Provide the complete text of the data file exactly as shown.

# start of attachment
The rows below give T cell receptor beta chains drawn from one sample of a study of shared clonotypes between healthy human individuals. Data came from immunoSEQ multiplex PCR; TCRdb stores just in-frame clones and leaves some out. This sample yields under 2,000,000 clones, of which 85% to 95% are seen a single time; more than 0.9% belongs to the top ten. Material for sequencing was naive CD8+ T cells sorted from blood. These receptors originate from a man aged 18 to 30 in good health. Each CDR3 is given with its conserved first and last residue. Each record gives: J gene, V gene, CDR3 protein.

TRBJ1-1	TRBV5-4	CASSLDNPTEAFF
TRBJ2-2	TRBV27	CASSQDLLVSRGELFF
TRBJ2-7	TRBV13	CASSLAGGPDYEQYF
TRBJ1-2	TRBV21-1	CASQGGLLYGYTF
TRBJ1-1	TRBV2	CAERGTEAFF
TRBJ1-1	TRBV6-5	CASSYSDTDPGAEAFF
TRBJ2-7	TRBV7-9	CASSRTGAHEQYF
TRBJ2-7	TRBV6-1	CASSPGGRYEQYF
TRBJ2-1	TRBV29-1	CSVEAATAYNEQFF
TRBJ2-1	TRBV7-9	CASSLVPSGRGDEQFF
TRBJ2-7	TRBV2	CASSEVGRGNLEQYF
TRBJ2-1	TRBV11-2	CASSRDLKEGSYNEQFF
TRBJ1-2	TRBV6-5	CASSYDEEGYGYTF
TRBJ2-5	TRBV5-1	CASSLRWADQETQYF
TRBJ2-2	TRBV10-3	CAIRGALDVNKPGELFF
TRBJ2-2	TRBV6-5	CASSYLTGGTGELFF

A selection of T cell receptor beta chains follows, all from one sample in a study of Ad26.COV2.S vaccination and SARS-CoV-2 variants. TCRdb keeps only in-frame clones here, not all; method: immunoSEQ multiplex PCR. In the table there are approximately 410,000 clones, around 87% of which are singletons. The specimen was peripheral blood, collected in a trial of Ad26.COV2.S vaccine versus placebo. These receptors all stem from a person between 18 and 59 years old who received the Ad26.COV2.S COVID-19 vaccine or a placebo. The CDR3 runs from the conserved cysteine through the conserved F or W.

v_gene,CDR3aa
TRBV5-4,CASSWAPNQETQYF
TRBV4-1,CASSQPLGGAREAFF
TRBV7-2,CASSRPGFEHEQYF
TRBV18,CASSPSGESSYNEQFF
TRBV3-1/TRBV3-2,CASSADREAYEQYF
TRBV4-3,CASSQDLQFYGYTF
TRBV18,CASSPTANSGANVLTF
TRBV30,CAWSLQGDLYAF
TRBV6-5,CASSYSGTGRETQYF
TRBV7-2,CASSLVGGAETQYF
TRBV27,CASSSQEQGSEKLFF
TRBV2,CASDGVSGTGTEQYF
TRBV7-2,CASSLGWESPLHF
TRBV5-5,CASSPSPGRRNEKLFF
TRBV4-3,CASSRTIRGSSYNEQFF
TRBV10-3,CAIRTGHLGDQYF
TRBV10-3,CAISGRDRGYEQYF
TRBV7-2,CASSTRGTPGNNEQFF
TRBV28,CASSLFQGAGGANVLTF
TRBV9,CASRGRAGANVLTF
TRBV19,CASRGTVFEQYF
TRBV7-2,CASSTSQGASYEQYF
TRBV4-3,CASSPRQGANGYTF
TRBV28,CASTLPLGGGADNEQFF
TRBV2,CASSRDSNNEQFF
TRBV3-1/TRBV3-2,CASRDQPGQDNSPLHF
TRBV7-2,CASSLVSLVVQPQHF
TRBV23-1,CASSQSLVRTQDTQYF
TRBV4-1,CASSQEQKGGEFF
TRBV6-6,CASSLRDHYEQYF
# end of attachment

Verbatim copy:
The rows below give T cell receptor beta chains drawn from one sample of a study of shared clonotypes between healthy human individuals. Data came from immunoSEQ multiplex PCR; TCRdb stores just in-frame clones and leaves some out. This sample yields under 2,000,000 clones, of which 85% to 95% are seen a single time; more than 0.9% belongs to the top ten. Material for sequencing was naive CD8+ T cells sorted from blood. These receptors originate from a man aged 18 to 30 in good health. Each CDR3 is given with its conserved first and last residue. Each record gives: J gene, V gene, CDR3 protein.

TRBJ1-1	TRBV5-4	CASSLDNPTEAFF
TRBJ2-2	TRBV27	CASSQDLLVSRGELFF
TRBJ2-7	TRBV13	CASSLAGGPDYEQYF
TRBJ1-2	TRBV21-1	CASQGGLLYGYTF
TRBJ1-1	TRBV2	CAERGTEAFF
TRBJ1-1	TRBV6-5	CASSYSDTDPGAEAFF
TRBJ2-7	TRBV7-9	CASSRTGAHEQYF
TRBJ2-7	TRBV6-1	CASSPGGRYEQYF
TRBJ2-1	TRBV29-1	CSVEAATAYNEQFF
TRBJ2-1	TRBV7-9	CASSLVPSGRGDEQFF
TRBJ2-7	TRBV2	CASSEVGRGNLEQYF
TRBJ2-1	TRBV11-2	CASSRDLKEGSYNEQFF
TRBJ1-2	TRBV6-5	CASSYDEEGYGYTF
TRBJ2-5	TRBV5-1	CASSLRWADQETQYF
TRBJ2-2	TRBV10-3	CAIRGALDVNKPGELFF
TRBJ2-2	TRBV6-5	CASSYLTGGTGELFF

A selection of T cell receptor beta chains follows, all from one sample in a study of Ad26.COV2.S vaccination and SARS-CoV-2 variants. TCRdb keeps only in-frame clones here, not all; method: immunoSEQ multiplex PCR. In the table there are approximately 410,000 clones, around 87% of which are singletons. The specimen was peripheral blood, collected in a trial of Ad26.COV2.S vaccine versus placebo. These receptors all stem from a person between 18 and 59 years old who received the Ad26.COV2.S COVID-19 vaccine or a placebo. The CDR3 runs from the conserved cysteine through the conserved F or W.

v_gene,CDR3aa
TRBV5-4,CASSWAPNQETQYF
TRBV4-1,CASSQPLGGAREAFF
TRBV7-2,CASSRPGFEHEQYF
TRBV18,CASSPSGESSYNEQFF
TRBV3-1/TRBV3-2,CASSADREAYEQYF
TRBV4-3,CASSQDLQFYGYTF
TRBV18,CASSPTANSGANVLTF
TRBV30,CAWSLQGDLYAF
TRBV6-5,CASSYSGTGRETQYF
TRBV7-2,CASSLVGGAETQYF
TRBV27,CASSSQEQGSEKLFF
TRBV2,CASDGVSGTGTEQYF
TRBV7-2,CASSLGWESPLHF
TRBV5-5,CASSPSPGRRNEKLFF
TRBV4-3,CASSRTIRGSSYNEQFF
TRBV10-3,CAIRTGHLGDQYF
TRBV10-3,CAISGRDRGYEQYF
TRBV7-2,CASSTRGTPGNNEQFF
TRBV28,CASSLFQGAGGANVLTF
TRBV9,CASRGRAGANVLTF
TRBV19,CASRGTVFEQYF
TRBV7-2,CASSTSQGASYEQYF
TRBV4-3,CASSPRQGANGYTF
TRBV28,CASTLPLGGGADNEQFF
TRBV2,CASSRDSNNEQFF
TRBV3-1/TRBV3-2,CASRDQPGQDNSPLHF
TRBV7-2,CASSLVSLVVQPQHF
TRBV23-1,CASSQSLVRTQDTQYF
TRBV4-1,CASSQEQKGGEFF
TRBV6-6,CASSLRDHYEQYF